W.

Really, what happened?

What's not to like about Google's experimental, forever-in-beta-form, networking tool, Google Wave? Part chat room, part instant messenger, part facebook-meets-myspace, part twitter, part powerpoint, part everything you like about communicating via the internet. Although a little difficult for the typical tween-ager's short attention span to grasp, Google Wave seemingly had it all, wrapped up into one big party that only ran smoothly on Google Chrome.

Even though Wave may not have been the best internet-based program to take over the social networking craze, it's applications in the business communication and planning seemed virtually endless. There is not one drawback to the ability to create an endless conference room, to which anyone from anywhere in the world can be invited to virtually participate in planning, posting, or perusing information shared solely with a selected elite. Genius!

Sadly, it seems that Wave has suffered the same fate as the Nexus One, and many other ingenious ideas that hit the landscape at Google Inc; an early grave, plotted and burrowed by Google's horrendous marketing strategies. Wave was released way too early, even to be in beta format. That whole "invite only" thing was apparently supposed to generate a crushing demand for the service, but it's exclusivity seemed to only create an elitist denial to the average social networker. All in all, another amazing idea that could have assisted man while confirming Google's global takeover comes and goes quietly, with the majority of the public responding to this blog with a simple, "what the f@#k is a Google Wave?"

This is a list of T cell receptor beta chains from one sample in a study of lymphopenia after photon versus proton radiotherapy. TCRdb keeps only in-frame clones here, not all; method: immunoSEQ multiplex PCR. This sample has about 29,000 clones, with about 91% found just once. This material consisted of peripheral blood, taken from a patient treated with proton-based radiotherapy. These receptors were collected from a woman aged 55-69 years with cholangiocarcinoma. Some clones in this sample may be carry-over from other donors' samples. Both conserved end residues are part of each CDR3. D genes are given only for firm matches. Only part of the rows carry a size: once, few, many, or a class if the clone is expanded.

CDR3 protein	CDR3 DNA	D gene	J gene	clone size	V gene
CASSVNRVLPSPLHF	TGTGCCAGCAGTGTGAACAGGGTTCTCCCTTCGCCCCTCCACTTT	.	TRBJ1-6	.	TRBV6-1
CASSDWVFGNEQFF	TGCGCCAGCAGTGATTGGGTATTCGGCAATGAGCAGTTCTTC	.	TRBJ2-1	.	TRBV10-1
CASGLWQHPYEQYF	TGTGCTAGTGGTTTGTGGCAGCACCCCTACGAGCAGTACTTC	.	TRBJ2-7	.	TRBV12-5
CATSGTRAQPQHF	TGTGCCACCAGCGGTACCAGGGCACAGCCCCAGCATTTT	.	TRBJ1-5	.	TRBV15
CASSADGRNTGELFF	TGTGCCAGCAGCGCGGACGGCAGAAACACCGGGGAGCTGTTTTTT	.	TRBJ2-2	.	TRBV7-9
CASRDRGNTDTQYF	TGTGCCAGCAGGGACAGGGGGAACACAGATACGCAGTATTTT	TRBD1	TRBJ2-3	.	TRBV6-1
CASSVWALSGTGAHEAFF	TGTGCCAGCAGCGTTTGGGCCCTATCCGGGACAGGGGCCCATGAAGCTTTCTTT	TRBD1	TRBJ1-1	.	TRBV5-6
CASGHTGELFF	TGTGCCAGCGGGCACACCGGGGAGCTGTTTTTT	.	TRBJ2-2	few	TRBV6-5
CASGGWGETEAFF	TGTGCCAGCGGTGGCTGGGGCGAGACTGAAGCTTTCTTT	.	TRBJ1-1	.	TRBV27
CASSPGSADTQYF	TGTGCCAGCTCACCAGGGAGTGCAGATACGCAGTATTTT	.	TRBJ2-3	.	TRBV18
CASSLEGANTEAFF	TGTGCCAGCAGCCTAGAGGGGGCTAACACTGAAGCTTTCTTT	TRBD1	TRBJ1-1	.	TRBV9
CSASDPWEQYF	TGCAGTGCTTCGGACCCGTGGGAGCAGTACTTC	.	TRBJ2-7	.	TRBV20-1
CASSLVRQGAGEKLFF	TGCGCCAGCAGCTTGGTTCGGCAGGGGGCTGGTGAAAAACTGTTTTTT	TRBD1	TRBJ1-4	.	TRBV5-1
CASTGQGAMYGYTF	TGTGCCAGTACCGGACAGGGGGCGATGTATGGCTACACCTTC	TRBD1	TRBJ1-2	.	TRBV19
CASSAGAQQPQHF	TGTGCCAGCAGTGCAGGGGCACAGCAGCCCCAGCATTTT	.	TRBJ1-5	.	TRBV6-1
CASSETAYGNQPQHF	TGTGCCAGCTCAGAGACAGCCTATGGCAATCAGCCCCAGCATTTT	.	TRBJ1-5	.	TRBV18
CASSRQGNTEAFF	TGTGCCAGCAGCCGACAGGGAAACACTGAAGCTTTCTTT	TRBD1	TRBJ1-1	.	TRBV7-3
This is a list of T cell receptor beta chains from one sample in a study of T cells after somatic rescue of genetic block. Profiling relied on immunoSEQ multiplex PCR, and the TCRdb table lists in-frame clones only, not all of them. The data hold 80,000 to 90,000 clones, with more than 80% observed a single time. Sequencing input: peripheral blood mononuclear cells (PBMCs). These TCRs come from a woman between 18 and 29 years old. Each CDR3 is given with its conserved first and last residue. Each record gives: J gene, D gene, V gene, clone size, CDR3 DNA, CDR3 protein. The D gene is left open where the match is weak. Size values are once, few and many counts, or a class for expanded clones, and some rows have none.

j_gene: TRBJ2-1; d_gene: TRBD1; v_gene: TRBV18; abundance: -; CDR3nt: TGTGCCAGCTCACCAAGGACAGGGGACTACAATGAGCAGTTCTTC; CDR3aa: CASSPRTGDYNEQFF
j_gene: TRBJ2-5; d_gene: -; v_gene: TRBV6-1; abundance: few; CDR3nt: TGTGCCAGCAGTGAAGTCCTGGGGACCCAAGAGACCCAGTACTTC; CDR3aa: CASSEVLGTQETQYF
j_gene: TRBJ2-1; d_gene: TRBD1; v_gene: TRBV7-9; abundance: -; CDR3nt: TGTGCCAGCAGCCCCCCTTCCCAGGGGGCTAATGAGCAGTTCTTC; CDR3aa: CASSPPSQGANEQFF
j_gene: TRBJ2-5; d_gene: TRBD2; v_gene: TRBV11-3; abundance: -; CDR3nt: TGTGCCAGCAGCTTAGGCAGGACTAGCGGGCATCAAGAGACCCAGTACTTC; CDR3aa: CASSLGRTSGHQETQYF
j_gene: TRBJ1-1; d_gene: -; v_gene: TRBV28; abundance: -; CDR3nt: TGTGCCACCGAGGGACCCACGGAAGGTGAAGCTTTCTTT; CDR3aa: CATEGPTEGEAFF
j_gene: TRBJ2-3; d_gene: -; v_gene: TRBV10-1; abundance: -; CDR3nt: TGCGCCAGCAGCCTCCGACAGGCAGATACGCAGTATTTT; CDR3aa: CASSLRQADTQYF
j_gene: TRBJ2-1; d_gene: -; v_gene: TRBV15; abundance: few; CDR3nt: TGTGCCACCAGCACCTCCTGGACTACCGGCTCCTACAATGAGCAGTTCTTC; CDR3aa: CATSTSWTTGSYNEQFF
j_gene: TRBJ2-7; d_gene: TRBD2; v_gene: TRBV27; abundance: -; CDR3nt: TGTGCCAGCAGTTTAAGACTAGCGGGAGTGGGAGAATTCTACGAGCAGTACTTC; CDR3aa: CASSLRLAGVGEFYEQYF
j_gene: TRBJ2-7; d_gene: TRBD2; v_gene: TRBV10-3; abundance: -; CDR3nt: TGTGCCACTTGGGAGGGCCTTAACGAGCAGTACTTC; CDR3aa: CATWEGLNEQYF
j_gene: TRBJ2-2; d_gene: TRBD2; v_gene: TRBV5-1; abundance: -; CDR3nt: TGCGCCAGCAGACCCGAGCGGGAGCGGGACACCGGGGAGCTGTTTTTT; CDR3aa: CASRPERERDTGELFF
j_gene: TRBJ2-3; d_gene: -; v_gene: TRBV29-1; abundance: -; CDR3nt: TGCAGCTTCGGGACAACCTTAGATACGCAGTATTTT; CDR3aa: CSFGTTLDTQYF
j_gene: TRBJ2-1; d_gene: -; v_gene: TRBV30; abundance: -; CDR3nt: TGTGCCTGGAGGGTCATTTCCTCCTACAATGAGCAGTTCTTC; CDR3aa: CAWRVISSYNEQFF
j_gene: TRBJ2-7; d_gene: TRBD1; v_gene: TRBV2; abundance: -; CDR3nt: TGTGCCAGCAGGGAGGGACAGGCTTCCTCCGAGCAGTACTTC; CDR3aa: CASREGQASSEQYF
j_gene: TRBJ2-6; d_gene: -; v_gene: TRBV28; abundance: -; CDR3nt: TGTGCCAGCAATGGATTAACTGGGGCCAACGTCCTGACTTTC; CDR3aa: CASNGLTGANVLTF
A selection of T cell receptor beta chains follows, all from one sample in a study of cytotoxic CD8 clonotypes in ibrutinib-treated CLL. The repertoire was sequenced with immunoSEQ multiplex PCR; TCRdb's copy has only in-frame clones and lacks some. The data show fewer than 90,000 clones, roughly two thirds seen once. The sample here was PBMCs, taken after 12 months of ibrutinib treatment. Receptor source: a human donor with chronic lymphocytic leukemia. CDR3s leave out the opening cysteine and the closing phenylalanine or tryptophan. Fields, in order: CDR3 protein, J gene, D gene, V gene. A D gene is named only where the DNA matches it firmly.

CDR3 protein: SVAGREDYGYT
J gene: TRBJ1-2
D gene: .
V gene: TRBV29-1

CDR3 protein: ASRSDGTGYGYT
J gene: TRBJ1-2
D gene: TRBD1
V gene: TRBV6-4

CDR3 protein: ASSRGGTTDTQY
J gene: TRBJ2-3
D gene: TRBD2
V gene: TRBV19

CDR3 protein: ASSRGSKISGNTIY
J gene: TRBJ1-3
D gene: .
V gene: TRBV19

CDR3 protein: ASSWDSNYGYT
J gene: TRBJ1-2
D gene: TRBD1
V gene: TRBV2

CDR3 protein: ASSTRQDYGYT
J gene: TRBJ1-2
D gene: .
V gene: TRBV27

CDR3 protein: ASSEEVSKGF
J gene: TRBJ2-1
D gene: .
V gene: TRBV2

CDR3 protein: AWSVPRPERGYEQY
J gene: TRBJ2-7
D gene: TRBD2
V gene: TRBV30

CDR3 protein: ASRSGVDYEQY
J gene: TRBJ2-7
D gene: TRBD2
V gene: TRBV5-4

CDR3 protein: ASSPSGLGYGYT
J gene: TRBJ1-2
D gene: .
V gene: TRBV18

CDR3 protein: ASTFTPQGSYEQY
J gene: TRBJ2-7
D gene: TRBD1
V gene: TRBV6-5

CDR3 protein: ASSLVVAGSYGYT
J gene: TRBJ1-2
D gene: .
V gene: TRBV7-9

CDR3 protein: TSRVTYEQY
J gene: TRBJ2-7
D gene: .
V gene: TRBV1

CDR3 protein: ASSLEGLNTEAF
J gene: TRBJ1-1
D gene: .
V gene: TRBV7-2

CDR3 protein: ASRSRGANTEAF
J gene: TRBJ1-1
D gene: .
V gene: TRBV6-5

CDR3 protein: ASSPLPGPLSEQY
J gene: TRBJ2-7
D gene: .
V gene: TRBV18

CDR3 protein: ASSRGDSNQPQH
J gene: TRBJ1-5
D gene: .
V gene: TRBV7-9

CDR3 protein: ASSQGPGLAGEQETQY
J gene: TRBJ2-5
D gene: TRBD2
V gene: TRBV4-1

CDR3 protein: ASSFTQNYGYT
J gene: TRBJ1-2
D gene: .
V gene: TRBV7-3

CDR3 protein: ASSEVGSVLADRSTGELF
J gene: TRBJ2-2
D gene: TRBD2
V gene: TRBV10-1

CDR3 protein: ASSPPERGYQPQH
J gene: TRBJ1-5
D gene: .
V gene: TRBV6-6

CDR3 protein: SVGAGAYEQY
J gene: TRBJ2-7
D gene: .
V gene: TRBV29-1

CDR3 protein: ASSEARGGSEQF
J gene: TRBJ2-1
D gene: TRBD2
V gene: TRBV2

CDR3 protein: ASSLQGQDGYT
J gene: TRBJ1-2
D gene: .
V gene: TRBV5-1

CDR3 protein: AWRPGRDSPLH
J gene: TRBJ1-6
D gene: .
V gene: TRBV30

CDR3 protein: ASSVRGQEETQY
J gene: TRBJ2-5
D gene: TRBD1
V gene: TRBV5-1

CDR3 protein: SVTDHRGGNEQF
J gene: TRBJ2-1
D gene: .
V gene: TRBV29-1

Google, why do you do this to yourself; and more importantly, to us?
More in the matter-of-fact and hilarious video below:


Even more exciting and innovative, but tragically failed Google ventures HERE.

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